Thursday, December 16, 2010

Napoleon Rises Again - Short Sales and the Foreclosure Waterloo

Okay, I am not a history buff and to be honest, I'm not sure we have a good historical analog to the economic issues that we are facing today.  The amount of leveraging we have seen in the last 10 years is unprecedented and the decrease in real property values, though not undocumented, even under speculation (see housing markets in the 1870s)causing everything to come together in a unique 21st century conundrum. That said, we do have a Waterloo of sorts for foreclosures due to rising costs, and the most famous "short" in history, has to be Mr. Napoleon.

So why would Napoleon rise again in this world of nonjudicial foreclosure?  Well, according to a recent post on higher loss severity rates, investors in Mortgage Backed Securities are seeing incredible declines in their investments.  The measure being used is "loss severity."

If you are unfamiliar with loss severity, don't worry, I had to look it up too.  In a rather dry technical explanation from Moody's, the following definition was given: The loss severity rate (LSR), or loss given default (LGD), is the amount of losses, including both missed interest and principal write-downs, incurred by a defaulted security, as a share of its principal balance. The recovery rate is one minus the loss severity rate.

If you still feel lost, again don't worry, that previous sentence wasn't written for Joe Six-pack, or even for someone that is well versed in investing.  It is specialized to the mortgage backed securities which have spawned thier own language, issues, and neophytes.  The simple explanation is that loss severity is the measure of how much of the investment will never be paid back.  The recovery rate is how much will actually be paid back.

A quick illustration:  You invested $100,000 into a mortgage backed security(MBS) and it has a loss severity of 45%, you will lose $45,000.  Your recovery rate will be $65,000.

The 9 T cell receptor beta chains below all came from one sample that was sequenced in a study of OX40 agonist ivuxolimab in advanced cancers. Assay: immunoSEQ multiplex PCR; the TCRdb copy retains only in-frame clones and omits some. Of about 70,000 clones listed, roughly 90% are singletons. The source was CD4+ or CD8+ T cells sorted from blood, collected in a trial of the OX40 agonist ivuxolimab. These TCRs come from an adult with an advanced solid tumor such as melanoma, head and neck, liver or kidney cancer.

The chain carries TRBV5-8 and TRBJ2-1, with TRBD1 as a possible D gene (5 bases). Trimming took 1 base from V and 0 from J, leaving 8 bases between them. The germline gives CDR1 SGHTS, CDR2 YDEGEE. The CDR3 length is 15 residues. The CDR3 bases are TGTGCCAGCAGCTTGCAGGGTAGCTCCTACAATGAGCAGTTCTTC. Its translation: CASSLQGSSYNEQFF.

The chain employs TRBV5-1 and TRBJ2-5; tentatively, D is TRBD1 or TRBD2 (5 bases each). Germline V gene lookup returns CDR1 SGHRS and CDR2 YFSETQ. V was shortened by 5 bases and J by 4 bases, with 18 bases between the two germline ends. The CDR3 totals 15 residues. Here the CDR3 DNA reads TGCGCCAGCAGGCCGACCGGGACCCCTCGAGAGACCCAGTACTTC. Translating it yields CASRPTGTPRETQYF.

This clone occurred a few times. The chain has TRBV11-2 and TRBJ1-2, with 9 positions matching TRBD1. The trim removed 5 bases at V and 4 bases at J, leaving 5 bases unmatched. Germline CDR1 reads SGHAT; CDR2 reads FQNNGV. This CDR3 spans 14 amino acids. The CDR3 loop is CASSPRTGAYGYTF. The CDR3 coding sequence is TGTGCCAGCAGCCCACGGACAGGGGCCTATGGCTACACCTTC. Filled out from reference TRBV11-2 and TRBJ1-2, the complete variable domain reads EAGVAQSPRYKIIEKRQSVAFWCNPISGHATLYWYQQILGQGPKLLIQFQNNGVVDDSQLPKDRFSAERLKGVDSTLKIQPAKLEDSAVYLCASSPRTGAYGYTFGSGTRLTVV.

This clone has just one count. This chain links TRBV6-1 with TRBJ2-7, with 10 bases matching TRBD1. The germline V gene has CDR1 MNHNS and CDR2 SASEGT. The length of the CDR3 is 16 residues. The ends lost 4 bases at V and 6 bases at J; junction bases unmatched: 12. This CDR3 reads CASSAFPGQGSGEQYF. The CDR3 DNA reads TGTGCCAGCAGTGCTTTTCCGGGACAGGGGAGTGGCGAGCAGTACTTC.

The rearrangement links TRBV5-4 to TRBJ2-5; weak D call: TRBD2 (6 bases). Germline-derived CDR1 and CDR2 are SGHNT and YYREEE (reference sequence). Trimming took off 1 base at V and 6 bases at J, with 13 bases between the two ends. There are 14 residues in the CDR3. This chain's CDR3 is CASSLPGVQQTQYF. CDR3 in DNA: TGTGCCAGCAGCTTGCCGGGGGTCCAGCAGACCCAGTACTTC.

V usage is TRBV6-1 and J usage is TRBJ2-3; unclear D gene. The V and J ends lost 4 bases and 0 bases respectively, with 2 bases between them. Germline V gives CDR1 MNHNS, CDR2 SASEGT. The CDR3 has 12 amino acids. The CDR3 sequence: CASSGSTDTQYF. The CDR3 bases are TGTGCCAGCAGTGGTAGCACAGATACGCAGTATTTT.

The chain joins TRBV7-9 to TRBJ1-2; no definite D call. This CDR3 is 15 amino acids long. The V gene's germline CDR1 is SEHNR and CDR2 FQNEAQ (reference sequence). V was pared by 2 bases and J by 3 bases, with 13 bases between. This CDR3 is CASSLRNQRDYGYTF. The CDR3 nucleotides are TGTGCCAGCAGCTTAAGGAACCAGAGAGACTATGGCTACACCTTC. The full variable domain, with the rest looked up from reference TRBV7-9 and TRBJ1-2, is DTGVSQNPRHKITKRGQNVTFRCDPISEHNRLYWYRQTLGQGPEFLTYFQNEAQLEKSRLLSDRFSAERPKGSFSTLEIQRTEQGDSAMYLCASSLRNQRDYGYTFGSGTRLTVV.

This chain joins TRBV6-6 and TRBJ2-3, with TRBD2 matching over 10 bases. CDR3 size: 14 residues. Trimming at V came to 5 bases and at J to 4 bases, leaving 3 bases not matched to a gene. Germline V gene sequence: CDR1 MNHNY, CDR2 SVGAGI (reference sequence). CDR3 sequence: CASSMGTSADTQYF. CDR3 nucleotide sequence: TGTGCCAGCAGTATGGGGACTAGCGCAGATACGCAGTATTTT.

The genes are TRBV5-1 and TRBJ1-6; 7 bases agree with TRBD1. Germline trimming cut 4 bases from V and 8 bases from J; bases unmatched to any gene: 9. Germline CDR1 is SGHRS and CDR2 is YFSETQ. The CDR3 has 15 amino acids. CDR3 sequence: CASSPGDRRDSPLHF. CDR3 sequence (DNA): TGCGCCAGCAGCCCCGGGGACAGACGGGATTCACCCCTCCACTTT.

Well, the story is that foreclosures are causing these MBS investments to loose more money.  Foreclosure has been estimated to cost upwards of $75,000 though I haven't seen how that number is calculated.  It would seem odd to me that such number includes only direct costs such as attorney's fees, court costs, and the such.  It also likely includes some diminution in value of the loan or collateral in which that number may be low.  Many people that have mortgages now, don't have that mortgage with the company that originated it.  Rather, it is owned by a trust, and that trust has a duty to its investors to make the trust assets perform or at least stop losing value.

In order to accomplish this task of stopping the tide lost value, the trustees are looking past the simple aspect of holding essentially REO property through foreclosure.  In Washington, the number of houses actually sold at Trustee's sale is between 7.5 and 12%.  There is a push to get homeowners to short sale the properties rather than go into foreclosure.

Short sale has benefits to both the homeowner and the holder of the note.  The homeowner gets to be done with the process.  Okay, that is not much of a benefit and to be honest with you,  beyond the benefits certainty and a possibility of avoiding a foreclosure on your credit score, there is little value to a homeowner  in a short sale.  However, the benefits to the note holder are numerous:  Instant cash flow, no cost in holding or marketing the property, no real estate excise taxes, limited losses during falling housing prices and freed up cash for alternative investments. 

The home owner that goes through a short sale has essentially handled the administrative aspects of selling the property for the bank for no compensation.  On top of it, during a falling housing market, the homeowner obtains a better price for the note holder because it did not have to wait until after the foreclosure sale to market the property.  And, I would say the kicker to all of this, is that a short sale limits the possibility of litigation, either from the note holder in a judicial foreclosure, or a restraint of sale action on the part of the homeowner, further limiting the note holder's exposure to mishandled origination and chain of title issues.

So, when the MBS trust that holds the note to your property comes to you and suggests that maybe it would approve a short sale for you, don't be like Napoleon and surrender.  Because, the bottom line is that short sale push is a self interested move on the part of the note holders and not a benevolent change in policy.  Remember, we're Americans, we don't give up.  Live Free or Die.

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